Japan’s Coming “Wage Surprise”
The year 2013 saw the Japanese economy turn the corner on two decades of stagnation. And the future will become even brighter, owing to an emerging consensus that long-term recovery cannot be achieved without a concerted effort to increase workers' wages and bonuses.
TOKYO – The year 2013 saw the Japanese economy turn the corner on two decades of stagnation. And the future will become even brighter with the appearance of what we are calling the “wage surprise.”
Intensive discussions since September among Japanese government, business, and labor leaders have been geared toward setting in motion an upward, virtuous cycle whereby increased wages lead to more robust growth. I have taken part in two of the four meetings so far, joining our finance minister, economy minister, and labor minister, as well as industry and labor leaders like Akio Toyoda, the head of Toyota Motors, and Nobuaki Koga, who leads the Japanese Trade Union Confederation. Each time, I have come away from the meeting feeling confident and invigorated.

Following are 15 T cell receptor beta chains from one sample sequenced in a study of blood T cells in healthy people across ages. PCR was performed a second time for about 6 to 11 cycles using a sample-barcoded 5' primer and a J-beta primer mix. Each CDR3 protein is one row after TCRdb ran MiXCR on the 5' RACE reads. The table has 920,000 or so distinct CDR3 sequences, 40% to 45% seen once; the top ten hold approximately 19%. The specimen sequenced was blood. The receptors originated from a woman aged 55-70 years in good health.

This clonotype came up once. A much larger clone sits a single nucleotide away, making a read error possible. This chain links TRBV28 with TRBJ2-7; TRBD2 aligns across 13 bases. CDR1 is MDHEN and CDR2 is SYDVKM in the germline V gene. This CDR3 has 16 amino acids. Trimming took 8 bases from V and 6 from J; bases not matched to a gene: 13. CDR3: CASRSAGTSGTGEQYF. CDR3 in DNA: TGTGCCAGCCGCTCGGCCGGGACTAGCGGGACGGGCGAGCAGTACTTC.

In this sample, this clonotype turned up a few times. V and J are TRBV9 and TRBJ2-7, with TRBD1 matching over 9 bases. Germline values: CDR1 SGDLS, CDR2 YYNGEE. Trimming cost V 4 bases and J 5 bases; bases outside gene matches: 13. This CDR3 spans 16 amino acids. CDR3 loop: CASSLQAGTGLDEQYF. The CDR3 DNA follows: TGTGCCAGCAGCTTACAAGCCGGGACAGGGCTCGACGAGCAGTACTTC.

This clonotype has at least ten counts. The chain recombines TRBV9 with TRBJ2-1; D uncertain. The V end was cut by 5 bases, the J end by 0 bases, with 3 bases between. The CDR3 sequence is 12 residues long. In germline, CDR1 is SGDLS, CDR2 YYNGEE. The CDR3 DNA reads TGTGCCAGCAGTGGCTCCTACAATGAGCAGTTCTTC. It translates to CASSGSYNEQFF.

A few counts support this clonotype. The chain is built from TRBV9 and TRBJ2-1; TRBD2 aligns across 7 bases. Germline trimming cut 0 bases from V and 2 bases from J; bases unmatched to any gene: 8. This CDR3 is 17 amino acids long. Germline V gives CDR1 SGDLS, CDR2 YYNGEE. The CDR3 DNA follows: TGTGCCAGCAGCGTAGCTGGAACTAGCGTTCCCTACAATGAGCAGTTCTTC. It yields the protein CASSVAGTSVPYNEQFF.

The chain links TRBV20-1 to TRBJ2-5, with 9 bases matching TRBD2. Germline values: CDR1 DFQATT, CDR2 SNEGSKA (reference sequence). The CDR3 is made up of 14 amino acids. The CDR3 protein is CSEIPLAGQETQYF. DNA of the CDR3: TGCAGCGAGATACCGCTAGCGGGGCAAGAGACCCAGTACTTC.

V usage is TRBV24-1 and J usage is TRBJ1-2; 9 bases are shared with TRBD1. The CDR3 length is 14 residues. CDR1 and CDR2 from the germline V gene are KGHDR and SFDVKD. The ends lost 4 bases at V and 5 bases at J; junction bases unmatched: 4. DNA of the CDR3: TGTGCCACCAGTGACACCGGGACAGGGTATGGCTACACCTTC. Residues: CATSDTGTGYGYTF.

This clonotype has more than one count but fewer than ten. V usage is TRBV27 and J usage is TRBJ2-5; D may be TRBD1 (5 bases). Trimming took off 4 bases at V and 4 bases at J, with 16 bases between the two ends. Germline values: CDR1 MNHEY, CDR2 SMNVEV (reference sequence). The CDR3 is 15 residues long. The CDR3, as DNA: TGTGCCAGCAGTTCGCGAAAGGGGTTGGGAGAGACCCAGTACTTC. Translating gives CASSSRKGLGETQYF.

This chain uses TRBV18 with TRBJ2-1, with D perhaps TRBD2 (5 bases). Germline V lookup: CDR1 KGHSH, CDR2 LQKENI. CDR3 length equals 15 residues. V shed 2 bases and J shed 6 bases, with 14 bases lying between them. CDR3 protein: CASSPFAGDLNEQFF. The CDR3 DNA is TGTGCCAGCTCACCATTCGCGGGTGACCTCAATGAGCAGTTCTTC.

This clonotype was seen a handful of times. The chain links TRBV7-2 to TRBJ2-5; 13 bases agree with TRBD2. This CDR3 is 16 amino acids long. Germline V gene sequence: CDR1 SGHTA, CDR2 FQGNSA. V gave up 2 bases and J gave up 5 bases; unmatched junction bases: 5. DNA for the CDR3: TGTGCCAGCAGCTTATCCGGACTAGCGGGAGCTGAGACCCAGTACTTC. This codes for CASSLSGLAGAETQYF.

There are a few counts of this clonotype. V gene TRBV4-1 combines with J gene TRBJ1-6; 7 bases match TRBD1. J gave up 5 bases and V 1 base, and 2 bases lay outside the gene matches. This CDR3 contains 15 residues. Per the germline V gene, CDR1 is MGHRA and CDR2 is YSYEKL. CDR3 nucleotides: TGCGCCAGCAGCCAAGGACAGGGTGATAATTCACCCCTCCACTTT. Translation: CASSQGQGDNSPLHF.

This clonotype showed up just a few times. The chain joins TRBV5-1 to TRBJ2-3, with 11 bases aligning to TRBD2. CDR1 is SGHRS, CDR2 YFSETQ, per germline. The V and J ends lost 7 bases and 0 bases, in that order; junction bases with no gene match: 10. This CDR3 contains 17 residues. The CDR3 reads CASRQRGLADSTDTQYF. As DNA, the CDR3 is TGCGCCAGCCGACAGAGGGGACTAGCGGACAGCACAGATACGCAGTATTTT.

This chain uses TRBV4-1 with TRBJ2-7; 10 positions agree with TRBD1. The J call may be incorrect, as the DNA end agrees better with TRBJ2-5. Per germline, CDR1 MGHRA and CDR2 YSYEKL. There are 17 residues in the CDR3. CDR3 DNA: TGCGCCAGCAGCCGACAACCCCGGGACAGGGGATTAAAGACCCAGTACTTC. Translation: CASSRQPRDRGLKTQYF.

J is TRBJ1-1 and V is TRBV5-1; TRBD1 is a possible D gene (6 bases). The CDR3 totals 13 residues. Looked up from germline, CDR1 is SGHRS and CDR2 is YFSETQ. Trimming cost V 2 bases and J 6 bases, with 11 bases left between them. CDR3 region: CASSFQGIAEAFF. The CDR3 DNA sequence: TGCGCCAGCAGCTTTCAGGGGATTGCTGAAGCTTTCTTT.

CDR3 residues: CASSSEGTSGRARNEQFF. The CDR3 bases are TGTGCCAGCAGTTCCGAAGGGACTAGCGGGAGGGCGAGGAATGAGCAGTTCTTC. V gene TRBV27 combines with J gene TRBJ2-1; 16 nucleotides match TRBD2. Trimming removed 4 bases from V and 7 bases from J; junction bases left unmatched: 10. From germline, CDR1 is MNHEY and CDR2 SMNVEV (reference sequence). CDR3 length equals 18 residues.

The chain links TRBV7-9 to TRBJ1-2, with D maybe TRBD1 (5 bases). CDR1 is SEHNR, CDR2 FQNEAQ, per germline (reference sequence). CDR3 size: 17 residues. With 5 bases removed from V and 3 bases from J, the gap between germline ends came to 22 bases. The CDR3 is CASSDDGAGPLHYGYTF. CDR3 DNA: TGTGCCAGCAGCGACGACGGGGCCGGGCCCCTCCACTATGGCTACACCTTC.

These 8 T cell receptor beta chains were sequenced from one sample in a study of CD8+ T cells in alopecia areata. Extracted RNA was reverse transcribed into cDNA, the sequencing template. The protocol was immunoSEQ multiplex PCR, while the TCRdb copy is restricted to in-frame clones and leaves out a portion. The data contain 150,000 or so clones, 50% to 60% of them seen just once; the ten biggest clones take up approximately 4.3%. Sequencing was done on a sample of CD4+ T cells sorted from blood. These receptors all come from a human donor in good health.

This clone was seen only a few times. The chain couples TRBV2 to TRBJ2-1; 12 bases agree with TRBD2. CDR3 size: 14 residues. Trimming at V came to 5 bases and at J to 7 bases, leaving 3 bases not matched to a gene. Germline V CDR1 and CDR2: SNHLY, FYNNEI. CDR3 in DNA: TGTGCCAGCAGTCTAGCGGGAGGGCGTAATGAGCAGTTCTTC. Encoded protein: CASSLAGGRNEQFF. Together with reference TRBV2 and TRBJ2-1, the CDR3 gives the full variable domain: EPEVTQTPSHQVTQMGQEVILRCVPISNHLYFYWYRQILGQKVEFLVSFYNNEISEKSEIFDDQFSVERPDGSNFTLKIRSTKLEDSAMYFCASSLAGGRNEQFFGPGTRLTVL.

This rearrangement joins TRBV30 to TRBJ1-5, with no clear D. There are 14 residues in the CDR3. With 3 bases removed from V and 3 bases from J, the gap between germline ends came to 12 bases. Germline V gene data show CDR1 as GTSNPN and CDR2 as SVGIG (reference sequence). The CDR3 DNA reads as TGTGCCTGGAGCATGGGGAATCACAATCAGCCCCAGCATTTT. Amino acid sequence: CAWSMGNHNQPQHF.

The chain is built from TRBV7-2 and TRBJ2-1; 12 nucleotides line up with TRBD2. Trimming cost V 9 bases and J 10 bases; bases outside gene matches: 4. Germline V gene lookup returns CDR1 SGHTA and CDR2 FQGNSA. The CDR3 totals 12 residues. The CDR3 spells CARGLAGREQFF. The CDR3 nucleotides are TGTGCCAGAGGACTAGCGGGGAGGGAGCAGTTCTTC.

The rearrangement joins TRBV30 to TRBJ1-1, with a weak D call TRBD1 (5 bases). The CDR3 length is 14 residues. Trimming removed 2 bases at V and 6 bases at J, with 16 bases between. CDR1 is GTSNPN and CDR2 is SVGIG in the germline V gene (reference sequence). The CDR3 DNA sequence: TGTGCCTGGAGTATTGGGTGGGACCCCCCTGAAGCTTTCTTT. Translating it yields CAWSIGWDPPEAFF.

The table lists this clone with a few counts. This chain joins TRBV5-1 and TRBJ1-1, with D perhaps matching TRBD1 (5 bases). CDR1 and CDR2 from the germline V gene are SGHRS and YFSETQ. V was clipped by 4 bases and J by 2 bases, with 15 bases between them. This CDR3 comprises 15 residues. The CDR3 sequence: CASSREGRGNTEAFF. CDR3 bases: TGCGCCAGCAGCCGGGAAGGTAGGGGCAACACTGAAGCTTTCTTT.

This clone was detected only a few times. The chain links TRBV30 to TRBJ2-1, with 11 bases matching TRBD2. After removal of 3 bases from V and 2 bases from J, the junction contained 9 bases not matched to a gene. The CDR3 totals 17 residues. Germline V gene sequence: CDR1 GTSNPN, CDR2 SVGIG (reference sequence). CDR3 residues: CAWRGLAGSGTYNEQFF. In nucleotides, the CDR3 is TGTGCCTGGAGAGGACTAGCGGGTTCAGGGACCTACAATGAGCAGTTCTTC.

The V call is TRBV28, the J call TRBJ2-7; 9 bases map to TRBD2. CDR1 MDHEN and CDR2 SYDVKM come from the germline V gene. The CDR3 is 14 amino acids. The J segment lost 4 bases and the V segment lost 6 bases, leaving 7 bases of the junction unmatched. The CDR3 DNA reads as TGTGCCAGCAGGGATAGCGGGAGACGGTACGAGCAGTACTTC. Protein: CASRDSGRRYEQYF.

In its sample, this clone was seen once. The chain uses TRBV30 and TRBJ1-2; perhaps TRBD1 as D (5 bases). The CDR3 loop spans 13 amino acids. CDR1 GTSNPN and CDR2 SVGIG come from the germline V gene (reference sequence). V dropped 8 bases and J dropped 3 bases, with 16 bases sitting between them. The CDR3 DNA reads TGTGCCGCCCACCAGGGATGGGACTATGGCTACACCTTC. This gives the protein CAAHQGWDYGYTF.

Let’s face it. Deflationary pressure in Japan – and only in Japan – has persisted for well over a decade. At the beginning of my premiership, I launched what observers have called “Abenomics,” because only in my country had the nominal wage level remained in negative territory for a staggering length of time.
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